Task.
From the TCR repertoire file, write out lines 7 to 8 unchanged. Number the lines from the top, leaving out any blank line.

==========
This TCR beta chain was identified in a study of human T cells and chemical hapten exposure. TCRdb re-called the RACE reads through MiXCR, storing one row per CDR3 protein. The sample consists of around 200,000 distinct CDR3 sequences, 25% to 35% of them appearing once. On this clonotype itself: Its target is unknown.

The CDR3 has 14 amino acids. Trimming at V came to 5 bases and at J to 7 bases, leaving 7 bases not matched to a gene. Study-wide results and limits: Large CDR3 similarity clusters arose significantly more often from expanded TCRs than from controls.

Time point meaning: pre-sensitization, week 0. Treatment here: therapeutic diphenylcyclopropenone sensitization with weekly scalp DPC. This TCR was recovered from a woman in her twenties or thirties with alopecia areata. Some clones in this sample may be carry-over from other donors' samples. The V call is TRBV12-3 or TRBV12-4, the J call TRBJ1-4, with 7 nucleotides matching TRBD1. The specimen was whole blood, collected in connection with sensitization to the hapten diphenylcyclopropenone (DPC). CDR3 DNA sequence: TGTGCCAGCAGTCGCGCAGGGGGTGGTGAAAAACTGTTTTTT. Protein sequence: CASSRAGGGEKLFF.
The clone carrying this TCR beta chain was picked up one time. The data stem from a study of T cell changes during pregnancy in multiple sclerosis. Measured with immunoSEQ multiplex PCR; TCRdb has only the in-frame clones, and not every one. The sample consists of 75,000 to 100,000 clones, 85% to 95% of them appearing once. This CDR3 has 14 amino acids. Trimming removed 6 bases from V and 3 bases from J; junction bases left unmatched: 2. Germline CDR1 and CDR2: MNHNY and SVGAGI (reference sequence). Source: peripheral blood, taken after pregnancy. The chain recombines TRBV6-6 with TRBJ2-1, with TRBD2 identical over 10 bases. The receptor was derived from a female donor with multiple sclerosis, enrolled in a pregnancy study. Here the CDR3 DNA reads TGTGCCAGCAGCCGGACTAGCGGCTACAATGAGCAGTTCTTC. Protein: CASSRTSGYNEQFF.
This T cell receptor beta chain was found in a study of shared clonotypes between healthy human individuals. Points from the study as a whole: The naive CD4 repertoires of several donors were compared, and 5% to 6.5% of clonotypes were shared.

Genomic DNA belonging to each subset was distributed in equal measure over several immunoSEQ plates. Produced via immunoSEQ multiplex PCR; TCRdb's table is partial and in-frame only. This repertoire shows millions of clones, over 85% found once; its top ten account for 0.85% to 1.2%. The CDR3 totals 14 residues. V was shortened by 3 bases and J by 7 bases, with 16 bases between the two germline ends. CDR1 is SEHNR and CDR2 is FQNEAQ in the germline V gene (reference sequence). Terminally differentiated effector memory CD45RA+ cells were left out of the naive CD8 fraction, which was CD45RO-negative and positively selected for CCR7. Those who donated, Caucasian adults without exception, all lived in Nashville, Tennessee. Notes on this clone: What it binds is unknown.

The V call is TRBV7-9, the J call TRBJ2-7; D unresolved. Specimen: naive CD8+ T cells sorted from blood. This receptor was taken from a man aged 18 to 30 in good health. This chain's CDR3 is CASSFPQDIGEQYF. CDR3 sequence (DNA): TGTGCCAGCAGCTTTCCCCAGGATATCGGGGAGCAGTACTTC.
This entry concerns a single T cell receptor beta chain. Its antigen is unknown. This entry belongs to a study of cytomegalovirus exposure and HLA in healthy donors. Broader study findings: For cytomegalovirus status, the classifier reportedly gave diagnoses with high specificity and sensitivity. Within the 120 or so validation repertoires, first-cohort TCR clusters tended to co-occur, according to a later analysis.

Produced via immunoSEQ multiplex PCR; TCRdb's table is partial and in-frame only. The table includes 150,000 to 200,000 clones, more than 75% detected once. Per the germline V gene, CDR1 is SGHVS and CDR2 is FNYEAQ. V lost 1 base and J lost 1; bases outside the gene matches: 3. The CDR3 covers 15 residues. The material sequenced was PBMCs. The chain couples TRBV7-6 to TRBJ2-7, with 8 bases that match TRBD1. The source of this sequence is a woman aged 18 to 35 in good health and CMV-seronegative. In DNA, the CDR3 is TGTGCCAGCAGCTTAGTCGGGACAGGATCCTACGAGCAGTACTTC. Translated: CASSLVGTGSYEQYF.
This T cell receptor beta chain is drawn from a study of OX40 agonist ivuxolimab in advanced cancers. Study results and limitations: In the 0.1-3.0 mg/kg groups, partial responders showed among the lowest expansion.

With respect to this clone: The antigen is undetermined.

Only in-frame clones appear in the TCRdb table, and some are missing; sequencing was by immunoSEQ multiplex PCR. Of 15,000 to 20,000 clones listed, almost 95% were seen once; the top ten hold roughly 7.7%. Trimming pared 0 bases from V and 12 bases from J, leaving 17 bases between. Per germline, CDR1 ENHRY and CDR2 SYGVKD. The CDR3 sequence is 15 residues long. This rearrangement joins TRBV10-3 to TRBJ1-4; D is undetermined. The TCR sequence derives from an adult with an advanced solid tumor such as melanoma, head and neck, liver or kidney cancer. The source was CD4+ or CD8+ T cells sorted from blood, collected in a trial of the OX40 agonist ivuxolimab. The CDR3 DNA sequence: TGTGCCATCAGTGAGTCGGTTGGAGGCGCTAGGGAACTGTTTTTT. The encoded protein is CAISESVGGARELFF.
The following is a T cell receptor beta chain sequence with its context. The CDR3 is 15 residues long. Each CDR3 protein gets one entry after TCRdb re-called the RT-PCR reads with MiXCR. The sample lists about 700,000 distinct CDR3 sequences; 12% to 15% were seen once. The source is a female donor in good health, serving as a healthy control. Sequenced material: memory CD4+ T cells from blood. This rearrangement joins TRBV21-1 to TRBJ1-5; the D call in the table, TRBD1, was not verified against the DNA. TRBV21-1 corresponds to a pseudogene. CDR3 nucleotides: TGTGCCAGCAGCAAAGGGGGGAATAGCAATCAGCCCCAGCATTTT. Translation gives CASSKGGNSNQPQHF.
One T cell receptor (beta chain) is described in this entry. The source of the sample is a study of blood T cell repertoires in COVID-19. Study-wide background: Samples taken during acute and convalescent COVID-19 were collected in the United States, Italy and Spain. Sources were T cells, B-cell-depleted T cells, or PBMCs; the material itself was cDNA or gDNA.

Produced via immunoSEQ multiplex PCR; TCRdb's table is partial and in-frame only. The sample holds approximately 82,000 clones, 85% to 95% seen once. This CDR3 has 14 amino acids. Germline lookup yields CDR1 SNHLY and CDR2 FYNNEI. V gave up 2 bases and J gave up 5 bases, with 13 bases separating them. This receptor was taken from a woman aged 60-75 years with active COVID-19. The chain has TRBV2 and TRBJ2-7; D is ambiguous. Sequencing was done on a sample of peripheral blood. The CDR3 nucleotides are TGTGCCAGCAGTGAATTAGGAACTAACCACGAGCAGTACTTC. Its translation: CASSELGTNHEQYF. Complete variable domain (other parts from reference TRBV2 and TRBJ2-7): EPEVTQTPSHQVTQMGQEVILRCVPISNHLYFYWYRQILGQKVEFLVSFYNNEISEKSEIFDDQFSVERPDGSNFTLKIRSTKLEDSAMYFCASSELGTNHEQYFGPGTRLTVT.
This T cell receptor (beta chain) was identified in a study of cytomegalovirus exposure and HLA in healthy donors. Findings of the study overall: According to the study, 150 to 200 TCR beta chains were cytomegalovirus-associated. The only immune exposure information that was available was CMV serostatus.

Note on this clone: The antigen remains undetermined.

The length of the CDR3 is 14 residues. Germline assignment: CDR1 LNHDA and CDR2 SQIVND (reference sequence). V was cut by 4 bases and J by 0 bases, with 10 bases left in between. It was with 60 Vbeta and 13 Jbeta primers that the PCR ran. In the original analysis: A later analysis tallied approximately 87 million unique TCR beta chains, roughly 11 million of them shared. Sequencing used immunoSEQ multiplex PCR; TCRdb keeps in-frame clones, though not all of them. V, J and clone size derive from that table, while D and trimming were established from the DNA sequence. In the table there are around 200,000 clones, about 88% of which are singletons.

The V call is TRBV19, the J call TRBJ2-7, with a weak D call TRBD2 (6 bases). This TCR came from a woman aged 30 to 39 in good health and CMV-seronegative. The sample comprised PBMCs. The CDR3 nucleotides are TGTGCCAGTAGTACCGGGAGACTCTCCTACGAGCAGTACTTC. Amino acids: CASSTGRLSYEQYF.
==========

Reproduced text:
The V call is TRBV7-9, the J call TRBJ2-7; D unresolved. Specimen: naive CD8+ T cells sorted from blood. This receptor was taken from a man aged 18 to 30 in good health. This chain's CDR3 is CASSFPQDIGEQYF. CDR3 sequence (DNA): TGTGCCAGCAGCTTTCCCCAGGATATCGGGGAGCAGTACTTC.
This entry concerns a single T cell receptor beta chain. Its antigen is unknown. This entry belongs to a study of cytomegalovirus exposure and HLA in healthy donors. Broader study findings: For cytomegalovirus status, the classifier reportedly gave diagnoses with high specificity and sensitivity. Within the 120 or so validation repertoires, first-cohort TCR clusters tended to co-occur, according to a later analysis.